Designatory Letters: 
BA Camb 1947, MA Camb 1950, MB Camb 1950, PhD Liverpool 1961, MRCP Edin 1987, FRCP Edin 1994

After qualifying, David spent almost his whole professional life in Liverpool, apart from periods, some prolonged, as Associate Professor in France, and as Research Fellow in USA, Holland, and Scandinavia. These visits strengthened his interest in the central nervous system mechanisms of pain sensation, to which he devoted most of his working life. It was in Liverpool that he joined two colleagues, Sam Lipton and John Miles, to set up the Pain Relief Foundation, a charity devoted to pain research, and its research laboratory which he led until 2000. He was a founder (eventually Honorary) member of the International Association for the Study of Pain, and first Honorary Secretary and second Chairman of its British and Irish Chapter. His main interest was in the mechanisms of chronic neuropathic pain and he became a world-renowned expert on central pain. To date his database of hundreds of patients with central post stroke pain remains one of the largest collected. His meticulous studies on somatosensory abnormalities in various chronic pain conditions, especially those involving the nervous system, were groundbreaking in innovation and among the first to corroborate in the human what was suspected on the basis of experimental pain models. He was an accomplished author with over 200 peer reviewed publications to his name, and gave numerous invited lectures over the world. He also taught extensively, and at one early period in Liverpool, taught everything neurological from first year anatomy to final year clinical studies. His little textbook on the anatomy and physiology of the nervous system ran into 5 English editions and a number of foreign translations.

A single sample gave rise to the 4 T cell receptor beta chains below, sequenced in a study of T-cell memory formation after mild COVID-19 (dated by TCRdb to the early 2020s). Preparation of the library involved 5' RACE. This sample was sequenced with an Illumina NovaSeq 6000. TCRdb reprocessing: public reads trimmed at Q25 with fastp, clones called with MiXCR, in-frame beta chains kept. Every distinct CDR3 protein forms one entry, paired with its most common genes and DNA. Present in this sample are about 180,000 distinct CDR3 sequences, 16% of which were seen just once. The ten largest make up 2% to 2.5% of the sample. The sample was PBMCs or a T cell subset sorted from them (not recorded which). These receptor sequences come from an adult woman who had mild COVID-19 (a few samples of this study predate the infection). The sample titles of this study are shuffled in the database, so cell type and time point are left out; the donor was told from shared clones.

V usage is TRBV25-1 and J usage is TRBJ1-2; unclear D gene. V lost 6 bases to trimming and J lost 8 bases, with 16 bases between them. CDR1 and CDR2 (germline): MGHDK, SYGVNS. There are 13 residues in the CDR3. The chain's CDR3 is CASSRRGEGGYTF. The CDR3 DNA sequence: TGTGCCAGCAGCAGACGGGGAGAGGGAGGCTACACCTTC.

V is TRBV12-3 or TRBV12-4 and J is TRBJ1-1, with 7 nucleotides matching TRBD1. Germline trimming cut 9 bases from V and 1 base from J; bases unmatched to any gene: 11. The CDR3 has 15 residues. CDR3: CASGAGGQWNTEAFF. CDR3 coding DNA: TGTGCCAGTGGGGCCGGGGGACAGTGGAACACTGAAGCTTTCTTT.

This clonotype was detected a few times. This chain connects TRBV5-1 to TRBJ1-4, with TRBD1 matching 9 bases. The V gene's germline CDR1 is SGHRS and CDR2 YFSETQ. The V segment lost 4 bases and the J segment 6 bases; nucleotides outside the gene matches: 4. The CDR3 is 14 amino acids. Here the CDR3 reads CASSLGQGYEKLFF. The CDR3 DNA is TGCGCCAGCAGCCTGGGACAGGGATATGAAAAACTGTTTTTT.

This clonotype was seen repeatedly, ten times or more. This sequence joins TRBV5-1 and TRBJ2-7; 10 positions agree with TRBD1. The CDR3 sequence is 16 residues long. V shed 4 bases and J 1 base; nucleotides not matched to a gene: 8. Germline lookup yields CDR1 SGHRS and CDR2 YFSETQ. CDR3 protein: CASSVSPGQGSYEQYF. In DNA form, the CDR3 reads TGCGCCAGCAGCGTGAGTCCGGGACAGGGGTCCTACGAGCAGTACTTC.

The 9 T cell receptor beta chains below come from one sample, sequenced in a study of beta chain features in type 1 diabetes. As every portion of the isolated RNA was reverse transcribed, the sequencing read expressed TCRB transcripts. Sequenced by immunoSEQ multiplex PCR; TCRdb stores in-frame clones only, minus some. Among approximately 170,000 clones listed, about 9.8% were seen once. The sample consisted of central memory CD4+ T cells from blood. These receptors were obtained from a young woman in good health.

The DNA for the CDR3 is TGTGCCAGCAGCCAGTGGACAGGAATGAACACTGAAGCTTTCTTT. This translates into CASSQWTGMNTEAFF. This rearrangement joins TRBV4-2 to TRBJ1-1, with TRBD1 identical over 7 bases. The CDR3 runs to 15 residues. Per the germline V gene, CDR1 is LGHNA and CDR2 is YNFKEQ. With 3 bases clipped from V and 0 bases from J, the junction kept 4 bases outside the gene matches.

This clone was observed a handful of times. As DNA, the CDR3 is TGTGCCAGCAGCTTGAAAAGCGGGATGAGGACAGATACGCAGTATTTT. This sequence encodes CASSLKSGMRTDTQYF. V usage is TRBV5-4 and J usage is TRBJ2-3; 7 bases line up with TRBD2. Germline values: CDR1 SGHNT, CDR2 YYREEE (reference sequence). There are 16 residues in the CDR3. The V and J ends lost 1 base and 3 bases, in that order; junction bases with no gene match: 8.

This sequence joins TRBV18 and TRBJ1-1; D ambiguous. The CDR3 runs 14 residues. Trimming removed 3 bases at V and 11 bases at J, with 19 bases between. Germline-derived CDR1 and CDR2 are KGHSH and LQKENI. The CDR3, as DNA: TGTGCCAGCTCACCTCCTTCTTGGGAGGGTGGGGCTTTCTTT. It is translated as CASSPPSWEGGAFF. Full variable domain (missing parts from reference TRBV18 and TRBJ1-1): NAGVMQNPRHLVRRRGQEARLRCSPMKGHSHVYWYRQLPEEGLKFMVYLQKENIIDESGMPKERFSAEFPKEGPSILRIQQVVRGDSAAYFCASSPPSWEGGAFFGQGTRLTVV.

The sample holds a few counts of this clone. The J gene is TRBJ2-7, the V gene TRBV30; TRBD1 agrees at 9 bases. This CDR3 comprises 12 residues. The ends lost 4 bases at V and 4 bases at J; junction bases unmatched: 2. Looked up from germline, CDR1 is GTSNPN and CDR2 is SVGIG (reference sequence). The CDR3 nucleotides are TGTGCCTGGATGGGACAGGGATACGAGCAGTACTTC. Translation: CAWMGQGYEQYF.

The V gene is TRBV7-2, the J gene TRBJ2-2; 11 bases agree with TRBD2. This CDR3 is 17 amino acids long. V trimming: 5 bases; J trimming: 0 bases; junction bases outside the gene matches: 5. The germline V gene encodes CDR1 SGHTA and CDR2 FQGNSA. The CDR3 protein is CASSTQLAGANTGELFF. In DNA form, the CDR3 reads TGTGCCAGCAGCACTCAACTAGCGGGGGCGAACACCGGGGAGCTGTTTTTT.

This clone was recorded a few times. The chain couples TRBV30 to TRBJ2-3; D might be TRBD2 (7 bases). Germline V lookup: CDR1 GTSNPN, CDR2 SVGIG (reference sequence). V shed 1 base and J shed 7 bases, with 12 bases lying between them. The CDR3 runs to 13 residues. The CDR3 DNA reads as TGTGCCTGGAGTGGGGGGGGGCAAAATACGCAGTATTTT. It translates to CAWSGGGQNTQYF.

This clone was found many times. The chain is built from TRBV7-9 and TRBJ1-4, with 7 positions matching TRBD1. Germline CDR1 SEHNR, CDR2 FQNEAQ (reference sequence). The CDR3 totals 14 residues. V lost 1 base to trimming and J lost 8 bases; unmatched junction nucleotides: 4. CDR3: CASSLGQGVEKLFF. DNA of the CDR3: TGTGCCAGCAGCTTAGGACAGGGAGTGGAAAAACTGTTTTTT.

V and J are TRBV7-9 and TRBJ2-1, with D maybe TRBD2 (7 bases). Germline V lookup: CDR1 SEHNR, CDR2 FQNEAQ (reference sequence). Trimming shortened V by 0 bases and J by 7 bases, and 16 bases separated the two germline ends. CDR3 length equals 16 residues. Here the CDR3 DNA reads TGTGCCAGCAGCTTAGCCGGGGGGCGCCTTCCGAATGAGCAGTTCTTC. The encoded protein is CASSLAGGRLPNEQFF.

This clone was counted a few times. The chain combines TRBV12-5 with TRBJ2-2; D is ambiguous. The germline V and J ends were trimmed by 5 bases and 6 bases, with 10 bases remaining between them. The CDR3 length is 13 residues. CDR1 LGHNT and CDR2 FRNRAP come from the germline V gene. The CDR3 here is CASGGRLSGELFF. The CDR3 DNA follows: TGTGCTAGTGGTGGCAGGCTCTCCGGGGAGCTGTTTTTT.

He served as Vice-Chairman of the BMA’s Medical Academic Staff Committee in 1981-2, as Chairman of the Liverpool Branch of the BMA in 1984-5, and as President of the North of England Neurological Association in 1987-8, as well as on many other University and medical research organisation Committees. He was awarded a Doctor of Science by Cambridge in 2000 and made a Citizen of Honour in Liverpool in 2010.

David received a good classical education, and from an early age was an achiever. He was widely known for his wit, logic and erudition; but when needed he did not hesitate to criticize conventional wisdom or show irreverence toward intellectual laziness. He had a particular skill for hyperbole but never erred on the side of exaggeration or untruth. He never stopped educating himself. His passions included comparative philology, history and travel, and books in his office on these topics outnumbered those on science. He had a good command of several languages, among them French, Italian, and Swedish, and he kept improving his Welsh until his death. His last first-author peer reviewed scientific paper was published when he was 81 years of age.

He is survived by his wife Doreen, his son and daughter in-law, and his granddaughter.